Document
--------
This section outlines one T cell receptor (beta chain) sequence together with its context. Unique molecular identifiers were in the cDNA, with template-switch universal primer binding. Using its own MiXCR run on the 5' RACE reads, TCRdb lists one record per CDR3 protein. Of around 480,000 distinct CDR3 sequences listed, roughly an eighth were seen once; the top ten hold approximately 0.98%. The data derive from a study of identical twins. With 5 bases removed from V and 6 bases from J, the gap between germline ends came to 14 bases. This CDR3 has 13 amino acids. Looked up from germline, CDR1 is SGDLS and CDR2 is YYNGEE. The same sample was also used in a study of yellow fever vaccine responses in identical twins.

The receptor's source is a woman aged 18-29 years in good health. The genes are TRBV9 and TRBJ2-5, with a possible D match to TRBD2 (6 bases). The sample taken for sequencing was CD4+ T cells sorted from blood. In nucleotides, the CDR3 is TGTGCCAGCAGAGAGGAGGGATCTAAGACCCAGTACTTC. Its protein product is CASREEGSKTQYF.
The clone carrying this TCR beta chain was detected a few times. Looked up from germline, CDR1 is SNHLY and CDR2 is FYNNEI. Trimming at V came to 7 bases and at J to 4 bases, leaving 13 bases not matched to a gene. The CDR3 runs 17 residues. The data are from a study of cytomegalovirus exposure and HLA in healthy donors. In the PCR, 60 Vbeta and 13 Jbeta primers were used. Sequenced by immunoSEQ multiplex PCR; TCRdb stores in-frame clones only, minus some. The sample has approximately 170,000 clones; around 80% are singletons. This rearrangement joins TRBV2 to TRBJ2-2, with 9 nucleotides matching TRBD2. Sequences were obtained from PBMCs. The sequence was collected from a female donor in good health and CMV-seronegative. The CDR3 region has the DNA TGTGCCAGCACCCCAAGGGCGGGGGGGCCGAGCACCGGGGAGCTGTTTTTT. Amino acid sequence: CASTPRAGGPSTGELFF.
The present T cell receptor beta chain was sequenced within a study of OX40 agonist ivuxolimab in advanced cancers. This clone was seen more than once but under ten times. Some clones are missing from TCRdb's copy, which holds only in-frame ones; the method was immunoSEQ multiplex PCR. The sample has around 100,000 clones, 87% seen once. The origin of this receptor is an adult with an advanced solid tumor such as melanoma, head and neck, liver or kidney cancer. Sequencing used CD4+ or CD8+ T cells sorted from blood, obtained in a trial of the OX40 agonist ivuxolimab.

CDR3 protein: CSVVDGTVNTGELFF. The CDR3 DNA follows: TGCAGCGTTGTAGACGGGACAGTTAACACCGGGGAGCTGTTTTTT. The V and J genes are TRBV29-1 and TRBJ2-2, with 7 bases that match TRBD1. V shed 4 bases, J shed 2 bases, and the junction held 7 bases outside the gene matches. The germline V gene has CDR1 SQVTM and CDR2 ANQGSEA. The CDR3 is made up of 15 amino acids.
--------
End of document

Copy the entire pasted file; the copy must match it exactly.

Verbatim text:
This section outlines one T cell receptor (beta chain) sequence together with its context. Unique molecular identifiers were in the cDNA, with template-switch universal primer binding. Using its own MiXCR run on the 5' RACE reads, TCRdb lists one record per CDR3 protein. Of around 480,000 distinct CDR3 sequences listed, roughly an eighth were seen once; the top ten hold approximately 0.98%. The data derive from a study of identical twins. With 5 bases removed from V and 6 bases from J, the gap between germline ends came to 14 bases. This CDR3 has 13 amino acids. Looked up from germline, CDR1 is SGDLS and CDR2 is YYNGEE. The same sample was also used in a study of yellow fever vaccine responses in identical twins.

The receptor's source is a woman aged 18-29 years in good health. The genes are TRBV9 and TRBJ2-5, with a possible D match to TRBD2 (6 bases). The sample taken for sequencing was CD4+ T cells sorted from blood. In nucleotides, the CDR3 is TGTGCCAGCAGAGAGGAGGGATCTAAGACCCAGTACTTC. Its protein product is CASREEGSKTQYF.
The clone carrying this TCR beta chain was detected a few times. Looked up from germline, CDR1 is SNHLY and CDR2 is FYNNEI. Trimming at V came to 7 bases and at J to 4 bases, leaving 13 bases not matched to a gene. The CDR3 runs 17 residues. The data are from a study of cytomegalovirus exposure and HLA in healthy donors. In the PCR, 60 Vbeta and 13 Jbeta primers were used. Sequenced by immunoSEQ multiplex PCR; TCRdb stores in-frame clones only, minus some. The sample has approximately 170,000 clones; around 80% are singletons. This rearrangement joins TRBV2 to TRBJ2-2, with 9 nucleotides matching TRBD2. Sequences were obtained from PBMCs. The sequence was collected from a female donor in good health and CMV-seronegative. The CDR3 region has the DNA TGTGCCAGCACCCCAAGGGCGGGGGGGCCGAGCACCGGGGAGCTGTTTTTT. Amino acid sequence: CASTPRAGGPSTGELFF.
The present T cell receptor beta chain was sequenced within a study of OX40 agonist ivuxolimab in advanced cancers. This clone was seen more than once but under ten times. Some clones are missing from TCRdb's copy, which holds only in-frame ones; the method was immunoSEQ multiplex PCR. The sample has around 100,000 clones, 87% seen once. The origin of this receptor is an adult with an advanced solid tumor such as melanoma, head and neck, liver or kidney cancer. Sequencing used CD4+ or CD8+ T cells sorted from blood, obtained in a trial of the OX40 agonist ivuxolimab.

CDR3 protein: CSVVDGTVNTGELFF. The CDR3 DNA follows: TGCAGCGTTGTAGACGGGACAGTTAACACCGGGGAGCTGTTTTTT. The V and J genes are TRBV29-1 and TRBJ2-2, with 7 bases that match TRBD1. V shed 4 bases, J shed 2 bases, and the junction held 7 bases outside the gene matches. The germline V gene has CDR1 SQVTM and CDR2 ANQGSEA. The CDR3 is made up of 15 amino acids.